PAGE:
We can now compute the multidegree of generic determinantal rings.

Theorem 4.2

The multidegree of the determinantal ring S/It(X) of an m × n matrix of variables X with \(2\leq t\leq \min \limits \{m,n\}\) and with respect to the \(\mathbb {Z}^{n}\)-graded structure induced by \(\deg (x_{ij})=e_{j}\) is

$$ \text{Deg}_{S/I_{t}(X)}(Z_{1},\dots,Z_{n})=(Z_{1}{\cdots} Z_{n})^{t-2} \det\left( h_{m+1-t-i+j}(Z_{1},\dots,Z_{n})\right)_{i,j=1,2,\dots, t-1}. $$


Combining (4.2) and (4.3) with Lemma 4.1 we obtain

$$ \text{Deg}_{S/I_{t}(X)}(Z_{1},\dots,Z_{n}) = (Z_{1}{\cdots} Z_{n})^{-1} \det\left( \left( \prod\limits_{k=j}^{n} Z_{k}\right) h_{m-i}(Z_{j},\dots, Z_{n})\!\right)_{i,j=1,2,\dots, t-1}. $$

For \(j=1,\dots ,t-1\), the factor \({\prod }_{k=j}^{n} Z_{k} \) can be extracted from the determinant, hence the monomial in front of the determinant becomes

$$ Z_{2}{Z_{3}^{2}}{\cdots} Z_{t-2}^{t-3} Z_{t-1}^{t-2} Z_{t}^{t-2} {\cdots} Z_{n}^{t-2}, $$

while the determinant becomes

$$ \det\left( h_{m-i}(Z_{j},\dots, Z_{n})\right)_{i,j=1,2,\dots, t-1}. $$

It now suffices to prove that the latter equals

$$ Z_{1}^{t-2}Z_{2}^{t-3}{\cdots} Z_{t-2} \det\left( h_{m+1-t-i+j}(Z_{1},\dots, Z_{n})\right). $$

Let us explain this last equality in full detail in the case t = 4, which is general enough to show all the relevant features. We wish to prove the equality

$$ \begin{array}{@{}rcl@{}} &&\det\left( \begin{array}{lll} h_{m-1}(Z_{1},\dots, Z_{n}) & h_{m-1}(Z_{2},\dots, Z_{n}) & h_{m-1}(Z_{3},\dots, Z_{n}) \\ h_{m-2}(Z_{1},\dots, Z_{n}) & h_{m-2}(Z_{2},\dots, Z_{n}) & h_{m-2}(Z_{3},\dots, Z_{n}) \\ h_{m-3}(Z_{1},\dots, Z_{n}) & h_{m-3}(Z_{2},\dots, Z_{n}) & h_{m-3}(Z_{3},\dots, Z_{n}) \end{array}\right)\\ &&= {Z_{1}^{2}}Z_{2}\det\left( \begin{array}{lll} h_{m-3}(Z_{1},\dots, Z_{n}) & h_{m-2}(Z_{1},\dots, Z_{n}) & h_{m-1}(Z_{1},\dots, Z_{n}) \\ h_{m-4}(Z_{1},\dots, Z_{n}) & h_{m-3}(Z_{1},\dots, Z_{n}) & h_{m-2}(Z_{1},\dots, Z_{n}) \\ h_{m-5}(Z_{1},\dots, Z_{n}) & h_{m-4}(Z_{1},\dots, Z_{n}) & h_{m-3}(Z_{1},\dots, Z_{n}) \end{array}\right). \end{array} $$

In the first term of (4.4), we subtract the second column from the third and the first column from the second. Since \(h_{v}(Z_{j+1},\dots , Z_{n})-h_{v}(Z_{j},\dots , Z_{n})=-Z_{j} h_{v-1}(Z_{j},\dots , Z_{n})\), we can factor out − Z2 from the third column and − Z1 from the second. The first term of (4.4) therefore becomes

$$ Z_{1}Z_{2} \det\left( \begin{array}{lll} h_{m-1}(Z_{1},\dots, Z_{n}) & h_{m-2}(Z_{1},\dots, Z_{n}) & h_{m-2}(Z_{2},\dots, Z_{n}) \\ h_{m-2}(Z_{1},\dots, Z_{n}) & h_{m-3}(Z_{1},\dots, Z_{n}) & h_{m-3}(Z_{2},\dots, Z_{n}) \\ h_{m-3}(Z_{1},\dots, Z_{n}) & h_{m-4}(Z_{2},\dots, Z_{n}) & h_{m-4}(Z_{2},\dots, Z_{n}) \end{array}\right). $$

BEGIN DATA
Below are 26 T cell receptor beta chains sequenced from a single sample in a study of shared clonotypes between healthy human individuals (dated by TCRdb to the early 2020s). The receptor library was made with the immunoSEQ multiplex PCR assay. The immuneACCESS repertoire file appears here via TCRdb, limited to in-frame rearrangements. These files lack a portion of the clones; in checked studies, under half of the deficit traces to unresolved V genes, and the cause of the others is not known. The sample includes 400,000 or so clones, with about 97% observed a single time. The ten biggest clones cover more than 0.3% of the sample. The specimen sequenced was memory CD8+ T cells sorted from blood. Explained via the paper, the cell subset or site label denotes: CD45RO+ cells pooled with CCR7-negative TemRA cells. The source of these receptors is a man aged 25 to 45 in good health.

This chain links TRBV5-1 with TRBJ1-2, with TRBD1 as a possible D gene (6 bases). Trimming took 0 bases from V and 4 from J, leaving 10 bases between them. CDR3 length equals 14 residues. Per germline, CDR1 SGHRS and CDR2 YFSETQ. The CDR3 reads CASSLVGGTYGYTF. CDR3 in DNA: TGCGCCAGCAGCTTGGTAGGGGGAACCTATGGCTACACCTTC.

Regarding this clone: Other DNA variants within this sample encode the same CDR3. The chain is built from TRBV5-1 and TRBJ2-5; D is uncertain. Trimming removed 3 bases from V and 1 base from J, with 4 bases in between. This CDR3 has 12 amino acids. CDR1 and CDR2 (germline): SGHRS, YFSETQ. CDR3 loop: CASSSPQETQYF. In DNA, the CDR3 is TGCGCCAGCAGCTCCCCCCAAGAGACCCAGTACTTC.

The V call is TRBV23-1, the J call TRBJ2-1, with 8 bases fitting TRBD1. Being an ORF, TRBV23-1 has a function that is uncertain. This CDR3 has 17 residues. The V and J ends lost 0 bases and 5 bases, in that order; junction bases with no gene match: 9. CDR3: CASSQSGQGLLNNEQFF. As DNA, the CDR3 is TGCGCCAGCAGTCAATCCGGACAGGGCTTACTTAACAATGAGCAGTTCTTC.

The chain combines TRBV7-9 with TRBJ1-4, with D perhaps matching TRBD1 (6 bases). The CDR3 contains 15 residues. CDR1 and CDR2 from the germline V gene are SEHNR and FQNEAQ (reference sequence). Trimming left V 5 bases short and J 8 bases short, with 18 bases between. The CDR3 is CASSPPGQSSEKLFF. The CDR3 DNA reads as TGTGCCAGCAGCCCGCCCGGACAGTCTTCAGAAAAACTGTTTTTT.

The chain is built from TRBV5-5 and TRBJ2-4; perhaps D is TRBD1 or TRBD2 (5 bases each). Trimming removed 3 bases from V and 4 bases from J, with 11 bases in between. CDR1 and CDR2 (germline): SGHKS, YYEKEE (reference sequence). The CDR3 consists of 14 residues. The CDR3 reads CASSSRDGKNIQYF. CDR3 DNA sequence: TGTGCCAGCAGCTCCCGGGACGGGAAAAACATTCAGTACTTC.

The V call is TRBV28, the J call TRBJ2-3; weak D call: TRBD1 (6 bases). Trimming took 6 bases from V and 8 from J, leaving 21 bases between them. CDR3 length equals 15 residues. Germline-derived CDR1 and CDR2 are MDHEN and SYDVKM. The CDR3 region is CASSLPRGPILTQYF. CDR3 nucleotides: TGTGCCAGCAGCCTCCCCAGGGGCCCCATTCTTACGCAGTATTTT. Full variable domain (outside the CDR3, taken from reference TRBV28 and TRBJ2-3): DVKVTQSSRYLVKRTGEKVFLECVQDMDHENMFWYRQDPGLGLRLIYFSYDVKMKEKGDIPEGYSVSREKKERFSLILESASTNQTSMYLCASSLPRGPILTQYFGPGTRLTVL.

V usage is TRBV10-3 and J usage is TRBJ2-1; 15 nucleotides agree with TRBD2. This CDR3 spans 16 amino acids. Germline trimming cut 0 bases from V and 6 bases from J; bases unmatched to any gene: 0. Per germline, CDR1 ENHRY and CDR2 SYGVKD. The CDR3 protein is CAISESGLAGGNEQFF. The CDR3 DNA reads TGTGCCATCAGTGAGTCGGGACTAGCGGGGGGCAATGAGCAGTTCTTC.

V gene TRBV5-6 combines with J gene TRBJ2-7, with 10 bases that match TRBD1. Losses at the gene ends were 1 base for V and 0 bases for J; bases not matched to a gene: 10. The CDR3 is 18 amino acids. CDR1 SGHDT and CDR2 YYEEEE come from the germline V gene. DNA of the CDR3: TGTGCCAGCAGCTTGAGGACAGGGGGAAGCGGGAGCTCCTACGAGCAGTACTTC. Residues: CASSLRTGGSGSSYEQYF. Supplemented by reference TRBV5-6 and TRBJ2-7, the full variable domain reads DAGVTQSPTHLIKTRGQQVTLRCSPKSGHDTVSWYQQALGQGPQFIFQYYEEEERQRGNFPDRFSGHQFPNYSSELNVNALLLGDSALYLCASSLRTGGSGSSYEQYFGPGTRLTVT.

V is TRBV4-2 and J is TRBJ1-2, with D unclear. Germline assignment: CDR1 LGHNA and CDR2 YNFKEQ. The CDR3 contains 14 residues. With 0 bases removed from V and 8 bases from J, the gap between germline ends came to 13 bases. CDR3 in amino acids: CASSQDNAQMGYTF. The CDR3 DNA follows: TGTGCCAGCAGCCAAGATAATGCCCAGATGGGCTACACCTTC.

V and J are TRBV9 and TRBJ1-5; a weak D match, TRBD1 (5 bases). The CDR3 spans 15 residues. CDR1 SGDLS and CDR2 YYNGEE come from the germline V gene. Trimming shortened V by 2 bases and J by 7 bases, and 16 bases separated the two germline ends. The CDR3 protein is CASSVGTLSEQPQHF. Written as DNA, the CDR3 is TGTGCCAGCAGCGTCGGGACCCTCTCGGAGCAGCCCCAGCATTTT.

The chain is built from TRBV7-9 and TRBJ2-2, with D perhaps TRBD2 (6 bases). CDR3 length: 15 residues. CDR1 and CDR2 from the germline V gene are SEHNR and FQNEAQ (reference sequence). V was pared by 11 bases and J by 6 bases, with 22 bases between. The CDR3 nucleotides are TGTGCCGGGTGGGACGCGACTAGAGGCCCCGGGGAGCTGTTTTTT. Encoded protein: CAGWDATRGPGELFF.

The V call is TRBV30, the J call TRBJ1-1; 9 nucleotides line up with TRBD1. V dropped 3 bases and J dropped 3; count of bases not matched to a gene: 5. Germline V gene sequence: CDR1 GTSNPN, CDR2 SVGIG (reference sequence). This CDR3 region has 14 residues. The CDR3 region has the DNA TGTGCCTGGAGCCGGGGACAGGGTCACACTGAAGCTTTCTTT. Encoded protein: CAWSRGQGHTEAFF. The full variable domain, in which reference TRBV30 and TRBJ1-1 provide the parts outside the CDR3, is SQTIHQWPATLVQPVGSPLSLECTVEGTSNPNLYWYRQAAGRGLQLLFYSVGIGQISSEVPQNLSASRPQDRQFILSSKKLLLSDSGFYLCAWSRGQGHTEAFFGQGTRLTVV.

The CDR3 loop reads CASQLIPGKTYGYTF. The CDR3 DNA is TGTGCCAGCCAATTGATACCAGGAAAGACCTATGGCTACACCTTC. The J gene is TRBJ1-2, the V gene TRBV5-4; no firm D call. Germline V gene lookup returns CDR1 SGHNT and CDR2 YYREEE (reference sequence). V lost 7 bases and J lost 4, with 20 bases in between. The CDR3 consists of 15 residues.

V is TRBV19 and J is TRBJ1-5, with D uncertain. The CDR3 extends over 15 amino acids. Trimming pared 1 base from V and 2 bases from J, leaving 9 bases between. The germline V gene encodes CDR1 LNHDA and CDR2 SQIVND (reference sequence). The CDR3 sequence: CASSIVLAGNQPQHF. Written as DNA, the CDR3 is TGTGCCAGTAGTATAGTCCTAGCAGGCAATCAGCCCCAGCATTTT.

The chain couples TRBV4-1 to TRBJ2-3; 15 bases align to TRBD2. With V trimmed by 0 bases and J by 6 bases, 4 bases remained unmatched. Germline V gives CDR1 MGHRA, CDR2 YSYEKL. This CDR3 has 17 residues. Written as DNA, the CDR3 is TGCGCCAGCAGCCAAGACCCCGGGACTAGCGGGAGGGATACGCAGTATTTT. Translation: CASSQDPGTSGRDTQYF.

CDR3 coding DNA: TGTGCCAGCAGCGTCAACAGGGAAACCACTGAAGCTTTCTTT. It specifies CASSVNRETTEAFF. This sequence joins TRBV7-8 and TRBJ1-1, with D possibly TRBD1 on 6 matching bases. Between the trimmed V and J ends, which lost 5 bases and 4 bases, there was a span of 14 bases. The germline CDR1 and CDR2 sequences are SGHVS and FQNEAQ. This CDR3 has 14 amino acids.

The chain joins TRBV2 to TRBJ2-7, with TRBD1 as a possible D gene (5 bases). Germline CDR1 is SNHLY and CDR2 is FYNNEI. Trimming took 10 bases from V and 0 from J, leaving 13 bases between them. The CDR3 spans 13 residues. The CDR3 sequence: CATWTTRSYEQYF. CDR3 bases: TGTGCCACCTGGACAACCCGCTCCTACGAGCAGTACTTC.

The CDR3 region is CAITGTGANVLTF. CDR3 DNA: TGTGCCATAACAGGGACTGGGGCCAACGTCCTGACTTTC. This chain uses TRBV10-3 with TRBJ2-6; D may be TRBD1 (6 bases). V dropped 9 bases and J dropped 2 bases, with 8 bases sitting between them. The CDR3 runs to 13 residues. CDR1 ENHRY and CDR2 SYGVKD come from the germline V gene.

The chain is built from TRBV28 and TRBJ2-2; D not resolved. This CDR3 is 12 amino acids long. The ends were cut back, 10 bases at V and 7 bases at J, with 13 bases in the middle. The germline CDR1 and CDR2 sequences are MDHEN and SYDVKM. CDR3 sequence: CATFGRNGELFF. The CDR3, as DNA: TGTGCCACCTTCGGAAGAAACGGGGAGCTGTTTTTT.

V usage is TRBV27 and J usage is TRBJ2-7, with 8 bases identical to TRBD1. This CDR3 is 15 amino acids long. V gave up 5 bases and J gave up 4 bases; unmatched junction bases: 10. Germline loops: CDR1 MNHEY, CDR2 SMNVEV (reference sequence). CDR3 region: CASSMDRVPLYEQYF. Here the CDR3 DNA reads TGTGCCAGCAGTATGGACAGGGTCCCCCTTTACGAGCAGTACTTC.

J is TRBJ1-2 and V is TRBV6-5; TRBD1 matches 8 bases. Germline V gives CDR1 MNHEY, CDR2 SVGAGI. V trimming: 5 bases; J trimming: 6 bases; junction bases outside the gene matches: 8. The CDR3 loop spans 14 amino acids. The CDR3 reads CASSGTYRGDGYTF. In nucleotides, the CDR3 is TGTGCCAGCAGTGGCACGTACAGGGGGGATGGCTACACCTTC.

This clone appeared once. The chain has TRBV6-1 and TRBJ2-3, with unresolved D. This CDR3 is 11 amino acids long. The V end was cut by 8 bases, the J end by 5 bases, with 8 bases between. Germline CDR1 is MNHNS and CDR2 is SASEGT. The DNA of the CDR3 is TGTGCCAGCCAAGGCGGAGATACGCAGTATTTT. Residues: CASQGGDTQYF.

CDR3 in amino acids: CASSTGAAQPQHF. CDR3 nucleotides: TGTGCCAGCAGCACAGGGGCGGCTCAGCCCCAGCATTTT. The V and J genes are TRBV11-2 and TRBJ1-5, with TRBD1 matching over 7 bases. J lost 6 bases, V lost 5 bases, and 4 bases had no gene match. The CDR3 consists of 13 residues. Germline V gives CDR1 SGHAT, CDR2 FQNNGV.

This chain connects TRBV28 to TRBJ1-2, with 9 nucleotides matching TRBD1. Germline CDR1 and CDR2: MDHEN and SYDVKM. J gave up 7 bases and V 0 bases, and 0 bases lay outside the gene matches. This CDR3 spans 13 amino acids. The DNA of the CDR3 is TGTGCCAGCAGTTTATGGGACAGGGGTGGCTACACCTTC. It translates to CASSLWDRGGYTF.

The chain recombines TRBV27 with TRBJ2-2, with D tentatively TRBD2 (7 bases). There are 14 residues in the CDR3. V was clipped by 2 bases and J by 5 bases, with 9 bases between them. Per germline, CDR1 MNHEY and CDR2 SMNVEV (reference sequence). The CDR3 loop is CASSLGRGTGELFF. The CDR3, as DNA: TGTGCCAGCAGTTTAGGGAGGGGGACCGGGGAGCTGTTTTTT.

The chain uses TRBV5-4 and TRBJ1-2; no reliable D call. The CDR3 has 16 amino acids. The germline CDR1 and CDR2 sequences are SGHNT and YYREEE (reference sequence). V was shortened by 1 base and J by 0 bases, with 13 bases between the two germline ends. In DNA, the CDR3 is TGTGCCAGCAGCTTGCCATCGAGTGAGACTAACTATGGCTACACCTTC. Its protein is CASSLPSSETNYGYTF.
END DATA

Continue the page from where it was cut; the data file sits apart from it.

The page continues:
Subtracting the second column from the third and factoring − Z1, we obtain

$$ -{Z_{1}^{2}}Z_{2}\det\left( \begin{array}{lll} h_{m-1}(Z_{1},\dots, Z_{n}) & h_{m-2}(Z_{1},\dots, Z_{n}) & h_{m-3}(Z_{1},\dots, Z_{n}) \\ h_{m-2}(Z_{1},\dots, Z_{n}) & h_{m-3}(Z_{1},\dots, Z_{n}) & h_{m-4}(Z_{1},\dots, Z_{n}) \\ h_{m-3}(Z_{1},\dots, Z_{n}) & h_{m-4}(Z_{2},\dots, Z_{n}) & h_{m-5}(Z_{1},\dots, Z_{n}) \end{array}\right). $$

Finally we exchange rows one and three and then transpose. This yields

$$ {Z_{1}^{2}}Z_{2}\det\left( \begin{array}{lll} h_{m-3}(Z_{1},\dots, Z_{n}) & h_{m-2}(Z_{1},\dots, Z_{n}) & h_{m-1}(Z_{1},\dots, Z_{n}) \\ h_{m-4}(Z_{1},\dots, Z_{n}) & h_{m-3}(Z_{1},\dots, Z_{n}) & h_{m-2}(Z_{1},\dots, Z_{n}) \\ h_{m-5}(Z_{1},\dots, Z_{n}) & h_{m-4}(Z_{1},\dots, Z_{n}) & h_{m-3}(Z_{1},\dots, Z_{n}) \end{array}\right) $$

which is the second term of (4.4). □

The determinant that appears in the statement of Theorem 4.2 is a Schur polynomial. We refer to [26] and [29] for a treatment of the theory of symmetric functions and Schur polynomials. Here we collect only the definitions and the properties that we will use in the sequel. A partition λ is a weakly decreasing sequence of non-negative integers λ1,λ2,…,λr. Given a partition λ = λ1,λ2,…,λr the Schur polynomial sλ(Z) associated λ and with respect to the variables

$$ Z=Z_{1},\dots, Z_{n} $$


$$ s_{\lambda}(Z)=\det \left( h_{\lambda_{i}-i+j}(Z) \right)_{i,j=1,\dots,r}. $$

By construction sλ(Z) is a symmetric homogeneous polynomial of degree \(|\lambda |={\sum }_{i=1}^{r} \lambda _{i}\) with integral coefficients. Denote by mμ(Z) the monomial symmetric polynomial associated with the partition \(\mu =\mu _{1}\geq \mu _{2} \geq {\dots } \geq \mu _{n}\geq 0\), that is, the sum of the monomials in the \(\mathcal {S}_{n}\)-orbit of \(Z_{1}^{\mu _{1}}{\cdots } Z_{n}^{\mu _{n}}\).